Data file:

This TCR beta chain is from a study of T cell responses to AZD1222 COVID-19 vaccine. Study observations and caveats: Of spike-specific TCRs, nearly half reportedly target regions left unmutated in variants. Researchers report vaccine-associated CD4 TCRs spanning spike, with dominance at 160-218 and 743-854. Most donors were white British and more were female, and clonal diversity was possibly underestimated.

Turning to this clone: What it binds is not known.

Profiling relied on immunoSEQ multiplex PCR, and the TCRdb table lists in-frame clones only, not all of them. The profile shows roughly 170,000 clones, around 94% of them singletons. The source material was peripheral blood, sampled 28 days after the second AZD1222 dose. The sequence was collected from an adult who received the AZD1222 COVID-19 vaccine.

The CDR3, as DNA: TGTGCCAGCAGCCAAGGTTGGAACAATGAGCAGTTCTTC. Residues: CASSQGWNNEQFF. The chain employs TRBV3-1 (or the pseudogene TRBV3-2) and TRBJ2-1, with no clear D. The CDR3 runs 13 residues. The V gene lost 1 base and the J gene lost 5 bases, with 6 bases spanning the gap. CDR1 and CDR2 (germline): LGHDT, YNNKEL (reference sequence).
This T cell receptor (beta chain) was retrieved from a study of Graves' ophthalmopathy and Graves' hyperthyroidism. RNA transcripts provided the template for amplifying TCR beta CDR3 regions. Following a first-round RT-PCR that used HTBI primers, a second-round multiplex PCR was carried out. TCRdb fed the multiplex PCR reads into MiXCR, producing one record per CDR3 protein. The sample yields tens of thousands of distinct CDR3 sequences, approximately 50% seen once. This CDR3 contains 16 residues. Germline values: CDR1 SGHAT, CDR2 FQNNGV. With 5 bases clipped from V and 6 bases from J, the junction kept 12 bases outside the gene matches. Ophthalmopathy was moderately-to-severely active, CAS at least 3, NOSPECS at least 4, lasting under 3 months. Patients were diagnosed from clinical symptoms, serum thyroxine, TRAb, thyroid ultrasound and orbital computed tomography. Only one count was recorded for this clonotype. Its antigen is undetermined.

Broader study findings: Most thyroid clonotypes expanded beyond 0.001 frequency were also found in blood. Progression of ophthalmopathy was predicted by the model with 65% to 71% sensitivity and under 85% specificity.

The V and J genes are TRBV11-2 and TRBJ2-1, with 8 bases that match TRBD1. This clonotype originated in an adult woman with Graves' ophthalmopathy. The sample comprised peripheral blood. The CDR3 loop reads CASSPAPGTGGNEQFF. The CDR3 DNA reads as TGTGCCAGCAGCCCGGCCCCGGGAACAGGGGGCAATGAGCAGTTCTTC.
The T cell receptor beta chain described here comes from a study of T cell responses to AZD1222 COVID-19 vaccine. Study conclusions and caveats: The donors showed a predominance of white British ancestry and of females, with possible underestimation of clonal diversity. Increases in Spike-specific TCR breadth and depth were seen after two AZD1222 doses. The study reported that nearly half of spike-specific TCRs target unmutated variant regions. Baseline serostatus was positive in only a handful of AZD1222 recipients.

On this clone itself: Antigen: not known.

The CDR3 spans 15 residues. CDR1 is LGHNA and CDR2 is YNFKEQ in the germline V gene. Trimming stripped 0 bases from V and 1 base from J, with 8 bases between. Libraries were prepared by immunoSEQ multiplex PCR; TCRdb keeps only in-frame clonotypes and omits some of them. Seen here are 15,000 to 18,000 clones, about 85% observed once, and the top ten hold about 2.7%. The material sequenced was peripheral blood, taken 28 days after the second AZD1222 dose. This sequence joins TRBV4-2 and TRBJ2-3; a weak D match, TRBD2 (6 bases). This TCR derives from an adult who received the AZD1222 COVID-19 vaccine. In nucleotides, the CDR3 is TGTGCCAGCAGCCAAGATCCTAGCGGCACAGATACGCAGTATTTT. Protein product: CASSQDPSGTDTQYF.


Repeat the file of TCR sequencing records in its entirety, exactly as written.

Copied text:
This TCR beta chain is from a study of T cell responses to AZD1222 COVID-19 vaccine. Study observations and caveats: Of spike-specific TCRs, nearly half reportedly target regions left unmutated in variants. Researchers report vaccine-associated CD4 TCRs spanning spike, with dominance at 160-218 and 743-854. Most donors were white British and more were female, and clonal diversity was possibly underestimated.

Turning to this clone: What it binds is not known.

Profiling relied on immunoSEQ multiplex PCR, and the TCRdb table lists in-frame clones only, not all of them. The profile shows roughly 170,000 clones, around 94% of them singletons. The source material was peripheral blood, sampled 28 days after the second AZD1222 dose. The sequence was collected from an adult who received the AZD1222 COVID-19 vaccine.

The CDR3, as DNA: TGTGCCAGCAGCCAAGGTTGGAACAATGAGCAGTTCTTC. Residues: CASSQGWNNEQFF. The chain employs TRBV3-1 (or the pseudogene TRBV3-2) and TRBJ2-1, with no clear D. The CDR3 runs 13 residues. The V gene lost 1 base and the J gene lost 5 bases, with 6 bases spanning the gap. CDR1 and CDR2 (germline): LGHDT, YNNKEL (reference sequence).
This T cell receptor (beta chain) was retrieved from a study of Graves' ophthalmopathy and Graves' hyperthyroidism. RNA transcripts provided the template for amplifying TCR beta CDR3 regions. Following a first-round RT-PCR that used HTBI primers, a second-round multiplex PCR was carried out. TCRdb fed the multiplex PCR reads into MiXCR, producing one record per CDR3 protein. The sample yields tens of thousands of distinct CDR3 sequences, approximately 50% seen once. This CDR3 contains 16 residues. Germline values: CDR1 SGHAT, CDR2 FQNNGV. With 5 bases clipped from V and 6 bases from J, the junction kept 12 bases outside the gene matches. Ophthalmopathy was moderately-to-severely active, CAS at least 3, NOSPECS at least 4, lasting under 3 months. Patients were diagnosed from clinical symptoms, serum thyroxine, TRAb, thyroid ultrasound and orbital computed tomography. Only one count was recorded for this clonotype. Its antigen is undetermined.

Broader study findings: Most thyroid clonotypes expanded beyond 0.001 frequency were also found in blood. Progression of ophthalmopathy was predicted by the model with 65% to 71% sensitivity and under 85% specificity.

The V and J genes are TRBV11-2 and TRBJ2-1, with 8 bases that match TRBD1. This clonotype originated in an adult woman with Graves' ophthalmopathy. The sample comprised peripheral blood. The CDR3 loop reads CASSPAPGTGGNEQFF. The CDR3 DNA reads as TGTGCCAGCAGCCCGGCCCCGGGAACAGGGGGCAATGAGCAGTTCTTC.
The T cell receptor beta chain described here comes from a study of T cell responses to AZD1222 COVID-19 vaccine. Study conclusions and caveats: The donors showed a predominance of white British ancestry and of females, with possible underestimation of clonal diversity. Increases in Spike-specific TCR breadth and depth were seen after two AZD1222 doses. The study reported that nearly half of spike-specific TCRs target unmutated variant regions. Baseline serostatus was positive in only a handful of AZD1222 recipients.

On this clone itself: Antigen: not known.

The CDR3 spans 15 residues. CDR1 is LGHNA and CDR2 is YNFKEQ in the germline V gene. Trimming stripped 0 bases from V and 1 base from J, with 8 bases between. Libraries were prepared by immunoSEQ multiplex PCR; TCRdb keeps only in-frame clonotypes and omits some of them. Seen here are 15,000 to 18,000 clones, about 85% observed once, and the top ten hold about 2.7%. The material sequenced was peripheral blood, taken 28 days after the second AZD1222 dose. This sequence joins TRBV4-2 and TRBJ2-3; a weak D match, TRBD2 (6 bases). This TCR derives from an adult who received the AZD1222 COVID-19 vaccine. In nucleotides, the CDR3 is TGTGCCAGCAGCCAAGATCCTAGCGGCACAGATACGCAGTATTTT. Protein product: CASSQDPSGTDTQYF.